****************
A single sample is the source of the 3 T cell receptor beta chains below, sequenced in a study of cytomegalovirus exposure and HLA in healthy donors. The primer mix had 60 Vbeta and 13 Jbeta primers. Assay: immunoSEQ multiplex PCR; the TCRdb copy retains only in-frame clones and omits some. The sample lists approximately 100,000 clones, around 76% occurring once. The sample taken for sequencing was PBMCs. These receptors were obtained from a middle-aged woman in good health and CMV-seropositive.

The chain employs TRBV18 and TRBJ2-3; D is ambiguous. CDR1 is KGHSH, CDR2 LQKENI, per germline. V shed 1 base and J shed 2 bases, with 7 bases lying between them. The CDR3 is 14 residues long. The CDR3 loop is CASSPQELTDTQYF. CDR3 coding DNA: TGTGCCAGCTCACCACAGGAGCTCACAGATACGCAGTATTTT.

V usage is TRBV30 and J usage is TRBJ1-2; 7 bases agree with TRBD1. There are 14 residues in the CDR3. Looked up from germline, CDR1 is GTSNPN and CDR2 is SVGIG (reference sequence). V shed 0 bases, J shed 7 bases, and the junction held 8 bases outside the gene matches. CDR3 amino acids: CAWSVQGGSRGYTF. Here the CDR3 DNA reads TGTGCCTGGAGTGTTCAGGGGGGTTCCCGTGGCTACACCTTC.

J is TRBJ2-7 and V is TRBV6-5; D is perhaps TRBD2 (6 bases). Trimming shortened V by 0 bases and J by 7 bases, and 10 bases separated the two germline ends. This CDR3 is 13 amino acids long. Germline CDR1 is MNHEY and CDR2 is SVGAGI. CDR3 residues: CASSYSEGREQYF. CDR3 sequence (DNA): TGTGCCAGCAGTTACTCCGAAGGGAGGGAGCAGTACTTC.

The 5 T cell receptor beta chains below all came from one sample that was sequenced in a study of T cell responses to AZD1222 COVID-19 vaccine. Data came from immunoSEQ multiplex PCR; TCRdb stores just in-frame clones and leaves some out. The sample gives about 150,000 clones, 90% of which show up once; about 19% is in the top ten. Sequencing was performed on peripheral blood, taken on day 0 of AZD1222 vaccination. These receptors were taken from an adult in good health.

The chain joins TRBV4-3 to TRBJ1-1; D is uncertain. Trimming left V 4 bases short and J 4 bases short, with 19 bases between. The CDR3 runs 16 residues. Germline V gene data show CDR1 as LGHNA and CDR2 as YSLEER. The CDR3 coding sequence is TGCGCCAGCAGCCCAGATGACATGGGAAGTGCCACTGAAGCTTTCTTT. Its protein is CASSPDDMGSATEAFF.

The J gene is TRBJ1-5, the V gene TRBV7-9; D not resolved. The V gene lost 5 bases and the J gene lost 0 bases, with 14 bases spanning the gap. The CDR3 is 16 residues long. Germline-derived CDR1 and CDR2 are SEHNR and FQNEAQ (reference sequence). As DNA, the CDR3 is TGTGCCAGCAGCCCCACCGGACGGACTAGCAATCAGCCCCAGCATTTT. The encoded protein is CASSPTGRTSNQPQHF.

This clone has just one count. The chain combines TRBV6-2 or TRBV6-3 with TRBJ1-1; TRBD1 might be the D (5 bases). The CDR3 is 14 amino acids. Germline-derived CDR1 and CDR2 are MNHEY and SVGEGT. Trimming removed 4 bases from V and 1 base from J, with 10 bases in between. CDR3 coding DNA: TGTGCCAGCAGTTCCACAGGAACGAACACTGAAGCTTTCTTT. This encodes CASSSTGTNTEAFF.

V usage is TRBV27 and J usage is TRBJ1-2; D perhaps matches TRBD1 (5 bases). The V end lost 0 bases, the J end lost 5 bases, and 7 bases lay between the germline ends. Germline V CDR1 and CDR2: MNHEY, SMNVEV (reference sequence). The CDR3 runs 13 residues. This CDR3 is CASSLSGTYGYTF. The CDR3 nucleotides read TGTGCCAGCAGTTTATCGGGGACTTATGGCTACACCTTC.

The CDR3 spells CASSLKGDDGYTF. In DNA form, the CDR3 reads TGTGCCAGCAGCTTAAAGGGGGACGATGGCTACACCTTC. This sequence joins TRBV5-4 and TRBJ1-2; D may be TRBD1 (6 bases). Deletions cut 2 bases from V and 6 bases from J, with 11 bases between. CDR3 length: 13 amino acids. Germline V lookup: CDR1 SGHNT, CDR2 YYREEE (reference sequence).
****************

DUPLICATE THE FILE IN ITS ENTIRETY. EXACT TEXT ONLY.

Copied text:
A single sample is the source of the 3 T cell receptor beta chains below, sequenced in a study of cytomegalovirus exposure and HLA in healthy donors. The primer mix had 60 Vbeta and 13 Jbeta primers. Assay: immunoSEQ multiplex PCR; the TCRdb copy retains only in-frame clones and omits some. The sample lists approximately 100,000 clones, around 76% occurring once. The sample taken for sequencing was PBMCs. These receptors were obtained from a middle-aged woman in good health and CMV-seropositive.

The chain employs TRBV18 and TRBJ2-3; D is ambiguous. CDR1 is KGHSH, CDR2 LQKENI, per germline. V shed 1 base and J shed 2 bases, with 7 bases lying between them. The CDR3 is 14 residues long. The CDR3 loop is CASSPQELTDTQYF. CDR3 coding DNA: TGTGCCAGCTCACCACAGGAGCTCACAGATACGCAGTATTTT.

V usage is TRBV30 and J usage is TRBJ1-2; 7 bases agree with TRBD1. There are 14 residues in the CDR3. Looked up from germline, CDR1 is GTSNPN and CDR2 is SVGIG (reference sequence). V shed 0 bases, J shed 7 bases, and the junction held 8 bases outside the gene matches. CDR3 amino acids: CAWSVQGGSRGYTF. Here the CDR3 DNA reads TGTGCCTGGAGTGTTCAGGGGGGTTCCCGTGGCTACACCTTC.

J is TRBJ2-7 and V is TRBV6-5; D is perhaps TRBD2 (6 bases). Trimming shortened V by 0 bases and J by 7 bases, and 10 bases separated the two germline ends. This CDR3 is 13 amino acids long. Germline CDR1 is MNHEY and CDR2 is SVGAGI. CDR3 residues: CASSYSEGREQYF. CDR3 sequence (DNA): TGTGCCAGCAGTTACTCCGAAGGGAGGGAGCAGTACTTC.

The 5 T cell receptor beta chains below all came from one sample that was sequenced in a study of T cell responses to AZD1222 COVID-19 vaccine. Data came from immunoSEQ multiplex PCR; TCRdb stores just in-frame clones and leaves some out. The sample gives about 150,000 clones, 90% of which show up once; about 19% is in the top ten. Sequencing was performed on peripheral blood, taken on day 0 of AZD1222 vaccination. These receptors were taken from an adult in good health.

The chain joins TRBV4-3 to TRBJ1-1; D is uncertain. Trimming left V 4 bases short and J 4 bases short, with 19 bases between. The CDR3 runs 16 residues. Germline V gene data show CDR1 as LGHNA and CDR2 as YSLEER. The CDR3 coding sequence is TGCGCCAGCAGCCCAGATGACATGGGAAGTGCCACTGAAGCTTTCTTT. Its protein is CASSPDDMGSATEAFF.

The J gene is TRBJ1-5, the V gene TRBV7-9; D not resolved. The V gene lost 5 bases and the J gene lost 0 bases, with 14 bases spanning the gap. The CDR3 is 16 residues long. Germline-derived CDR1 and CDR2 are SEHNR and FQNEAQ (reference sequence). As DNA, the CDR3 is TGTGCCAGCAGCCCCACCGGACGGACTAGCAATCAGCCCCAGCATTTT. The encoded protein is CASSPTGRTSNQPQHF.

This clone has just one count. The chain combines TRBV6-2 or TRBV6-3 with TRBJ1-1; TRBD1 might be the D (5 bases). The CDR3 is 14 amino acids. Germline-derived CDR1 and CDR2 are MNHEY and SVGEGT. Trimming removed 4 bases from V and 1 base from J, with 10 bases in between. CDR3 coding DNA: TGTGCCAGCAGTTCCACAGGAACGAACACTGAAGCTTTCTTT. This encodes CASSSTGTNTEAFF.

V usage is TRBV27 and J usage is TRBJ1-2; D perhaps matches TRBD1 (5 bases). The V end lost 0 bases, the J end lost 5 bases, and 7 bases lay between the germline ends. Germline V CDR1 and CDR2: MNHEY, SMNVEV (reference sequence). The CDR3 runs 13 residues. This CDR3 is CASSLSGTYGYTF. The CDR3 nucleotides read TGTGCCAGCAGTTTATCGGGGACTTATGGCTACACCTTC.

The CDR3 spells CASSLKGDDGYTF. In DNA form, the CDR3 reads TGTGCCAGCAGCTTAAAGGGGGACGATGGCTACACCTTC. This sequence joins TRBV5-4 and TRBJ1-2; D may be TRBD1 (6 bases). Deletions cut 2 bases from V and 6 bases from J, with 11 bases between. CDR3 length: 13 amino acids. Germline V lookup: CDR1 SGHNT, CDR2 YYREEE (reference sequence).